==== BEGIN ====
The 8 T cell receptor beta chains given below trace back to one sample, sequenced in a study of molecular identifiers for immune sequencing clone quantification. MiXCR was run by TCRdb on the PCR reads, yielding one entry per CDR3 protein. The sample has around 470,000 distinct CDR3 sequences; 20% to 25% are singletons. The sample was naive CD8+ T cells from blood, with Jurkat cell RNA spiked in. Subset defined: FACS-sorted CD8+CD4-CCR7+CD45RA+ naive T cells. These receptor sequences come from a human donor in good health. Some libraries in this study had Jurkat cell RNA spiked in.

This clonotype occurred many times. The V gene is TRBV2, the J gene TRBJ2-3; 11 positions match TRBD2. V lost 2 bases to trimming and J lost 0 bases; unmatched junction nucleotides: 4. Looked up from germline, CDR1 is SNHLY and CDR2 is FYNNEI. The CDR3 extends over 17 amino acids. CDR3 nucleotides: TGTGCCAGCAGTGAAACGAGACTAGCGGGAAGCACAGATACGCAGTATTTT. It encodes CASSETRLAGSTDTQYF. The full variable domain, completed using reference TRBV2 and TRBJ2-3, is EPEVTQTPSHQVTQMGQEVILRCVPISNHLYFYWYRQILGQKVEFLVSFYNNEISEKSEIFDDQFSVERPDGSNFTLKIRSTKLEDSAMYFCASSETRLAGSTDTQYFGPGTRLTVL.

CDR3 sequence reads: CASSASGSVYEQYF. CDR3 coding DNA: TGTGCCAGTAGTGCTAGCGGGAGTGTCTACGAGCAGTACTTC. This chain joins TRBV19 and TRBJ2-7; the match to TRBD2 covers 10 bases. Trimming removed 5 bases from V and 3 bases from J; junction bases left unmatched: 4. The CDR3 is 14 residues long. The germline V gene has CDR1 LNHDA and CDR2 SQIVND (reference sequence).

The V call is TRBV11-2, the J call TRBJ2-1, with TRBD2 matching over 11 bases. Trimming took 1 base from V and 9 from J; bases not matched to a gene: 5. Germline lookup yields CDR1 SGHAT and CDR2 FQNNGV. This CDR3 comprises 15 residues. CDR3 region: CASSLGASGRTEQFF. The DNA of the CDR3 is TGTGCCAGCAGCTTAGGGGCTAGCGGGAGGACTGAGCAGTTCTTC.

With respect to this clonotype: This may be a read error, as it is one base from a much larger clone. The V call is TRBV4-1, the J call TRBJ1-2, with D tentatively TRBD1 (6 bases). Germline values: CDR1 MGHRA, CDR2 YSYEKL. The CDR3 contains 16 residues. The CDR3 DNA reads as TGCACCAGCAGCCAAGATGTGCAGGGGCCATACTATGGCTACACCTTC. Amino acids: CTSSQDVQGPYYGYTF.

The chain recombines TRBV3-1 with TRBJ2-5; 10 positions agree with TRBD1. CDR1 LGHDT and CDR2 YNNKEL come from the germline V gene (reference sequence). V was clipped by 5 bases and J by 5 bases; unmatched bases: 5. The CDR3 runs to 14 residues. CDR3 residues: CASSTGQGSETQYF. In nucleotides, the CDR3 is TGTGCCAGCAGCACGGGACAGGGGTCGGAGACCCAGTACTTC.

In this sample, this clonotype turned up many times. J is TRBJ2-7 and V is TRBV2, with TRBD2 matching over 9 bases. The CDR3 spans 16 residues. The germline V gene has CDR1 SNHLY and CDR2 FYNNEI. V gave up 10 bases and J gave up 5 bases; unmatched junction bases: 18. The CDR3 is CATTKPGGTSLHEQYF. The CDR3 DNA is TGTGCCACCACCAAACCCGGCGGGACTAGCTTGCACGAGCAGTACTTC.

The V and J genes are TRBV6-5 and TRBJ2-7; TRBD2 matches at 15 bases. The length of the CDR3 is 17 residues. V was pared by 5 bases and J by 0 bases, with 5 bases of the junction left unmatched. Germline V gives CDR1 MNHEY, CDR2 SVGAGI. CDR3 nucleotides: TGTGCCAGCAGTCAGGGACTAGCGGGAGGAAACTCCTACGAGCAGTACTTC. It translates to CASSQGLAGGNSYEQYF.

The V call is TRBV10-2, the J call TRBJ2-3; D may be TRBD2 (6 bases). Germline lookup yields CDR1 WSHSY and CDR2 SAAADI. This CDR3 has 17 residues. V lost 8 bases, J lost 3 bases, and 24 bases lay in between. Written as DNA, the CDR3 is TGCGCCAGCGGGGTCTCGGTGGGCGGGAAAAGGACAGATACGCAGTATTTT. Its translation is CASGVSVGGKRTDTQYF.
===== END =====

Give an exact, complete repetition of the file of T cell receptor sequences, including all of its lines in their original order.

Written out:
The 8 T cell receptor beta chains given below trace back to one sample, sequenced in a study of molecular identifiers for immune sequencing clone quantification. MiXCR was run by TCRdb on the PCR reads, yielding one entry per CDR3 protein. The sample has around 470,000 distinct CDR3 sequences; 20% to 25% are singletons. The sample was naive CD8+ T cells from blood, with Jurkat cell RNA spiked in. Subset defined: FACS-sorted CD8+CD4-CCR7+CD45RA+ naive T cells. These receptor sequences come from a human donor in good health. Some libraries in this study had Jurkat cell RNA spiked in.

This clonotype occurred many times. The V gene is TRBV2, the J gene TRBJ2-3; 11 positions match TRBD2. V lost 2 bases to trimming and J lost 0 bases; unmatched junction nucleotides: 4. Looked up from germline, CDR1 is SNHLY and CDR2 is FYNNEI. The CDR3 extends over 17 amino acids. CDR3 nucleotides: TGTGCCAGCAGTGAAACGAGACTAGCGGGAAGCACAGATACGCAGTATTTT. It encodes CASSETRLAGSTDTQYF. The full variable domain, completed using reference TRBV2 and TRBJ2-3, is EPEVTQTPSHQVTQMGQEVILRCVPISNHLYFYWYRQILGQKVEFLVSFYNNEISEKSEIFDDQFSVERPDGSNFTLKIRSTKLEDSAMYFCASSETRLAGSTDTQYFGPGTRLTVL.

CDR3 sequence reads: CASSASGSVYEQYF. CDR3 coding DNA: TGTGCCAGTAGTGCTAGCGGGAGTGTCTACGAGCAGTACTTC. This chain joins TRBV19 and TRBJ2-7; the match to TRBD2 covers 10 bases. Trimming removed 5 bases from V and 3 bases from J; junction bases left unmatched: 4. The CDR3 is 14 residues long. The germline V gene has CDR1 LNHDA and CDR2 SQIVND (reference sequence).

The V call is TRBV11-2, the J call TRBJ2-1, with TRBD2 matching over 11 bases. Trimming took 1 base from V and 9 from J; bases not matched to a gene: 5. Germline lookup yields CDR1 SGHAT and CDR2 FQNNGV. This CDR3 comprises 15 residues. CDR3 region: CASSLGASGRTEQFF. The DNA of the CDR3 is TGTGCCAGCAGCTTAGGGGCTAGCGGGAGGACTGAGCAGTTCTTC.

With respect to this clonotype: This may be a read error, as it is one base from a much larger clone. The V call is TRBV4-1, the J call TRBJ1-2, with D tentatively TRBD1 (6 bases). Germline values: CDR1 MGHRA, CDR2 YSYEKL. The CDR3 contains 16 residues. The CDR3 DNA reads as TGCACCAGCAGCCAAGATGTGCAGGGGCCATACTATGGCTACACCTTC. Amino acids: CTSSQDVQGPYYGYTF.

The chain recombines TRBV3-1 with TRBJ2-5; 10 positions agree with TRBD1. CDR1 LGHDT and CDR2 YNNKEL come from the germline V gene (reference sequence). V was clipped by 5 bases and J by 5 bases; unmatched bases: 5. The CDR3 runs to 14 residues. CDR3 residues: CASSTGQGSETQYF. In nucleotides, the CDR3 is TGTGCCAGCAGCACGGGACAGGGGTCGGAGACCCAGTACTTC.

In this sample, this clonotype turned up many times. J is TRBJ2-7 and V is TRBV2, with TRBD2 matching over 9 bases. The CDR3 spans 16 residues. The germline V gene has CDR1 SNHLY and CDR2 FYNNEI. V gave up 10 bases and J gave up 5 bases; unmatched junction bases: 18. The CDR3 is CATTKPGGTSLHEQYF. The CDR3 DNA is TGTGCCACCACCAAACCCGGCGGGACTAGCTTGCACGAGCAGTACTTC.

The V and J genes are TRBV6-5 and TRBJ2-7; TRBD2 matches at 15 bases. The length of the CDR3 is 17 residues. V was pared by 5 bases and J by 0 bases, with 5 bases of the junction left unmatched. Germline V gives CDR1 MNHEY, CDR2 SVGAGI. CDR3 nucleotides: TGTGCCAGCAGTCAGGGACTAGCGGGAGGAAACTCCTACGAGCAGTACTTC. It translates to CASSQGLAGGNSYEQYF.

The V call is TRBV10-2, the J call TRBJ2-3; D may be TRBD2 (6 bases). Germline lookup yields CDR1 WSHSY and CDR2 SAAADI. This CDR3 has 17 residues. V lost 8 bases, J lost 3 bases, and 24 bases lay in between. Written as DNA, the CDR3 is TGCGCCAGCGGGGTCTCGGTGGGCGGGAAAAGGACAGATACGCAGTATTTT. Its translation is CASGVSVGGKRTDTQYF.